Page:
The Minnesota Golden Gophers (7-3) look to snap a seven-game losing streak to the Iowa Hawkeyes (6-4) and re-claim the Floyd of Rosedale on Saturday at Huntington Bank Stadium.
Can Iowa score on offense?
By now you’re probably aware of Iowa’s well-documented issues on offense, led by offensive coordinator and nepotism poster child Brian Ferentz. The Hawkeyes rank 119th in rushing offense (98.4 rushing yards per game), 123rd in passing offense (152.7 passing yards per game), and 124th in scoring offense (17.9 points per game).
With that said, this offense is not that dissimilar from the Gophers’ offense. Much like Minnesota, Iowa has not been able to consistently move the ball through the air. Quarterback Spencer Petras has been dreadful for most of the season, completing only 56.2% of his passes and throwing as many touchdowns (5) as interceptions (5). His most reliable pass catcher has been tight end Sam LaPorta, who leads the team in receptions (49) and receiving yards (506) and has even split out at receiver to get him more involved. Sound familiar, Gopher fans?
The key difference between the two offenses is that the Hawkeyes don’t have Mohamed Ibrahim, though true freshman Kaleb Johnson has emerged down the stretch as perhaps their top running back. He has demonstrated the ability to break tackles as a downhill runner and had a breakout game against Purdue, rushing for 200 yards and a touchdown on 22 carries.
The Hawkeyes’ offensive line also isn’t nearly as good they’ve been in years past, which has contributed to their woes running the ball and passing the ball.
Iowa is in their most successful stretch of the season, though, averaging 27 points per game the last three weeks after averaging 14 points on offense through the first seven games. To alleviate the pressure on Petras, who has been sacked 30 times this season, Ferentz has called for more high-percentage throws that get the ball out quickly, with some success. Iowa has also traditionally relied on zone blocking in the run game, but have mixed in more gap-blocking schemes in recent weeks, which has helped create running room for Johnson.
Please tell me the Gophers will be able to score
The Hawkeyes may have one of the worst offenses in the country, but they also happen to have one of the best defenses in the country. Iowa ranks 8th in run defense (88.6 rushing yards allowed per game), 10th in pass defense (172.1 passing yards allowed per game), and 5th in scoring defense (13.9 points allowed per game).
Phil Parker has been the defensive coordinator at Iowa for a decade, so Gopher fans should be more than familiar with the characteristics of a Phil Parker-led defense by now. The Hawkeyes are disciplined at every level of the defense. Everyone knows their assignments and responsibilities. To beat them, you too have to be disciplined. You can either take what their defense gives you or you can try to force plays, which more often than not leads to turnovers.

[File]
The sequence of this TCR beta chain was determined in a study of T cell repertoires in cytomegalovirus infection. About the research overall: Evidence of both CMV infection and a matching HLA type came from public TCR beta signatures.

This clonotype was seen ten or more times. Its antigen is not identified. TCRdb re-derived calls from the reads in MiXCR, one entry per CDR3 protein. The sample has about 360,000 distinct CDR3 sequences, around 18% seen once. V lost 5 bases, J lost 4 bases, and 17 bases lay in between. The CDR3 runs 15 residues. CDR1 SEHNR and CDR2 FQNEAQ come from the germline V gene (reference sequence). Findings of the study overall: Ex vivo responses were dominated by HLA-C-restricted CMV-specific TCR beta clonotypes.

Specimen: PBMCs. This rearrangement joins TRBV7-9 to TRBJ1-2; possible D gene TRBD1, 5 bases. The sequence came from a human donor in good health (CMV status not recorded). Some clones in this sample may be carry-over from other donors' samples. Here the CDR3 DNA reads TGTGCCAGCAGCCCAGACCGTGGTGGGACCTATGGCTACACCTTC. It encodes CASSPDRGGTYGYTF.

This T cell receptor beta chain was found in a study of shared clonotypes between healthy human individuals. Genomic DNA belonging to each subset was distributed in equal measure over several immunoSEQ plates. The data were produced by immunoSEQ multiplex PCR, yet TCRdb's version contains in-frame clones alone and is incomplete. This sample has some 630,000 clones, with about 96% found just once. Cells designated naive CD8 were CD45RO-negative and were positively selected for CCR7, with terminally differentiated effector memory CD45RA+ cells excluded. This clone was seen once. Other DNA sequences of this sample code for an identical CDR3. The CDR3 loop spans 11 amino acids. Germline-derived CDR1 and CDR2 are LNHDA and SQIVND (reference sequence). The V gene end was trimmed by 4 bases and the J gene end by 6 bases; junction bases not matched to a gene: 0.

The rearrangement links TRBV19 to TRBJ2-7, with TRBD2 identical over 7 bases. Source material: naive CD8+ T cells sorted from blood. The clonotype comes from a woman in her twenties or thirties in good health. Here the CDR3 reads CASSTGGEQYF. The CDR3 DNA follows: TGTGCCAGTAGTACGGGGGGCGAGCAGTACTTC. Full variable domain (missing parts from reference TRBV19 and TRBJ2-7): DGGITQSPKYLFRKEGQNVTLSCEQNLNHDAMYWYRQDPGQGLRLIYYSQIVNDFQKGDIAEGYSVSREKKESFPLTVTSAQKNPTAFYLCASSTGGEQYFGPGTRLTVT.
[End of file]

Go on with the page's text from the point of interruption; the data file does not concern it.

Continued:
Iowa’s best offense is their defense. Even when their offense is flailing — which is often — punter Tory Taylor has the ability to flip the field and pin opposing teams deep in their own territory. From there, the Hawkeyes will try to create a short field for their offense, either through a turnover or by preventing the offense from digging themselves very far out of the hole they’ve dug for them, knowing the other team’s punter isn’t nearly as good as theirs.
The defense has also taken scoring into their own hands at time. This season, Iowa has returned two interceptions for touchdowns, returned two fumbles for touchdowns, and recorded a pair of safeties. They count on you making a mistake, then punish you for it when you do.
Simply put, this is the best defense Minnesota has faced all season. All-American linebacker Jack Campbell is going to make it his personal mission to snap Mohamed Ibrahim’s streak of 18 consecutive games with at least 100 yards rushing. The veteran secondary, which has amassed 10 interceptions as a collective unit this season, is going to be sitting back and waiting for redshirt freshman quarterback Athan Kaliakmanis to make a mistake.
But who will score more points on Saturday?
The Gophers are 0-3 this season when scoring fewer than 20 points. Only two opponents have scored more than 13 points against the Hawkeyes this season and those two teams were Michigan and Ohio State. The Wolverines were able to beat Iowa without an explosive passing game because they have Blake Corum operating behind one of the best offensive lines in the country. Minnesota does not have that same luxury up front. I just don’t see how the Gophers score enough points against this defense to win. Iowa 26, Minnesota 13.